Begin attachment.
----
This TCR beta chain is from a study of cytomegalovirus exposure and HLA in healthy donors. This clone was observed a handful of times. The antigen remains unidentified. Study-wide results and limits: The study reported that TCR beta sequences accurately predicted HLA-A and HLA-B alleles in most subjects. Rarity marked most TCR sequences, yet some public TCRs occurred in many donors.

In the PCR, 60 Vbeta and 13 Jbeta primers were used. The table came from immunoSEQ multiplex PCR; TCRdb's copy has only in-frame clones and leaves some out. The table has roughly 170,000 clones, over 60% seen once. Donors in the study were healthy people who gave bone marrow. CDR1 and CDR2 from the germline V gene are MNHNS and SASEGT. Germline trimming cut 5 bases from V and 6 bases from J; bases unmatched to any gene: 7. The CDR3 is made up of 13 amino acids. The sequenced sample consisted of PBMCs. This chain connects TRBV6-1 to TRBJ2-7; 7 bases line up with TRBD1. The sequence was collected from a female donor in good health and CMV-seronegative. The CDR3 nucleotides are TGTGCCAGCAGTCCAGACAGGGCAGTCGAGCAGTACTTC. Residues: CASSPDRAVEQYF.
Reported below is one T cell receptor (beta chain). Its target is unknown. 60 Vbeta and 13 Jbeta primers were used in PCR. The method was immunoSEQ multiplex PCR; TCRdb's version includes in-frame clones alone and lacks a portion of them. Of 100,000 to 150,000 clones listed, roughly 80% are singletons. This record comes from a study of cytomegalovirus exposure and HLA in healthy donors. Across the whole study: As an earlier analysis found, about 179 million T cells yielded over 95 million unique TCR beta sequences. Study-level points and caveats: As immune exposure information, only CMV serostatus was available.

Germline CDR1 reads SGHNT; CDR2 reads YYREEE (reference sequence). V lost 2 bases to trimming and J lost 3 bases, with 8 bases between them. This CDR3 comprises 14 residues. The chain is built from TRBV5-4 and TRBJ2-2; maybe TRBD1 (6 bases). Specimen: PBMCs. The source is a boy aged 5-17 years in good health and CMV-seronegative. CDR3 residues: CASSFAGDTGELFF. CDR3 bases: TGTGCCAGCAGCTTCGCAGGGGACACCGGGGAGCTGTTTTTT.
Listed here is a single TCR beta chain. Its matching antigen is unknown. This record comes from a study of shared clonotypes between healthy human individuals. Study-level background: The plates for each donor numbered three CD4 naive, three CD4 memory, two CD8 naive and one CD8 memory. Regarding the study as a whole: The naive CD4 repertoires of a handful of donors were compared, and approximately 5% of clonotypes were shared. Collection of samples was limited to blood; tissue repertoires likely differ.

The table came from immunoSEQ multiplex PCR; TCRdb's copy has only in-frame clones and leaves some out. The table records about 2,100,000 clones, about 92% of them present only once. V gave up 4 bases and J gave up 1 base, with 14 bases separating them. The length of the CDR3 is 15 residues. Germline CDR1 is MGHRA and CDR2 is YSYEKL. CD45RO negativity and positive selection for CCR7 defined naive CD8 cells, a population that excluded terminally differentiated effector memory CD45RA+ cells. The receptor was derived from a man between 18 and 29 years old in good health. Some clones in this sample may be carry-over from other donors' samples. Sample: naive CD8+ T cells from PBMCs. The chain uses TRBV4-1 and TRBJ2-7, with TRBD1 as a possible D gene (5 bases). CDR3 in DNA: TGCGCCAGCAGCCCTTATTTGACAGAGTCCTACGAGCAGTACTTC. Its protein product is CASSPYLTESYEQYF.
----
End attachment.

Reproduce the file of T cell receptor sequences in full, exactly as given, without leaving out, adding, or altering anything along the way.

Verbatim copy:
This TCR beta chain is from a study of cytomegalovirus exposure and HLA in healthy donors. This clone was observed a handful of times. The antigen remains unidentified. Study-wide results and limits: The study reported that TCR beta sequences accurately predicted HLA-A and HLA-B alleles in most subjects. Rarity marked most TCR sequences, yet some public TCRs occurred in many donors.

In the PCR, 60 Vbeta and 13 Jbeta primers were used. The table came from immunoSEQ multiplex PCR; TCRdb's copy has only in-frame clones and leaves some out. The table has roughly 170,000 clones, over 60% seen once. Donors in the study were healthy people who gave bone marrow. CDR1 and CDR2 from the germline V gene are MNHNS and SASEGT. Germline trimming cut 5 bases from V and 6 bases from J; bases unmatched to any gene: 7. The CDR3 is made up of 13 amino acids. The sequenced sample consisted of PBMCs. This chain connects TRBV6-1 to TRBJ2-7; 7 bases line up with TRBD1. The sequence was collected from a female donor in good health and CMV-seronegative. The CDR3 nucleotides are TGTGCCAGCAGTCCAGACAGGGCAGTCGAGCAGTACTTC. Residues: CASSPDRAVEQYF.
Reported below is one T cell receptor (beta chain). Its target is unknown. 60 Vbeta and 13 Jbeta primers were used in PCR. The method was immunoSEQ multiplex PCR; TCRdb's version includes in-frame clones alone and lacks a portion of them. Of 100,000 to 150,000 clones listed, roughly 80% are singletons. This record comes from a study of cytomegalovirus exposure and HLA in healthy donors. Across the whole study: As an earlier analysis found, about 179 million T cells yielded over 95 million unique TCR beta sequences. Study-level points and caveats: As immune exposure information, only CMV serostatus was available.

Germline CDR1 reads SGHNT; CDR2 reads YYREEE (reference sequence). V lost 2 bases to trimming and J lost 3 bases, with 8 bases between them. This CDR3 comprises 14 residues. The chain is built from TRBV5-4 and TRBJ2-2; maybe TRBD1 (6 bases). Specimen: PBMCs. The source is a boy aged 5-17 years in good health and CMV-seronegative. CDR3 residues: CASSFAGDTGELFF. CDR3 bases: TGTGCCAGCAGCTTCGCAGGGGACACCGGGGAGCTGTTTTTT.
Listed here is a single TCR beta chain. Its matching antigen is unknown. This record comes from a study of shared clonotypes between healthy human individuals. Study-level background: The plates for each donor numbered three CD4 naive, three CD4 memory, two CD8 naive and one CD8 memory. Regarding the study as a whole: The naive CD4 repertoires of a handful of donors were compared, and approximately 5% of clonotypes were shared. Collection of samples was limited to blood; tissue repertoires likely differ.

The table came from immunoSEQ multiplex PCR; TCRdb's copy has only in-frame clones and leaves some out. The table records about 2,100,000 clones, about 92% of them present only once. V gave up 4 bases and J gave up 1 base, with 14 bases separating them. The length of the CDR3 is 15 residues. Germline CDR1 is MGHRA and CDR2 is YSYEKL. CD45RO negativity and positive selection for CCR7 defined naive CD8 cells, a population that excluded terminally differentiated effector memory CD45RA+ cells. The receptor was derived from a man between 18 and 29 years old in good health. Some clones in this sample may be carry-over from other donors' samples. Sample: naive CD8+ T cells from PBMCs. The chain uses TRBV4-1 and TRBJ2-7, with TRBD1 as a possible D gene (5 bases). CDR3 in DNA: TGCGCCAGCAGCCCTTATTTGACAGAGTCCTACGAGCAGTACTTC. Its protein product is CASSPYLTESYEQYF.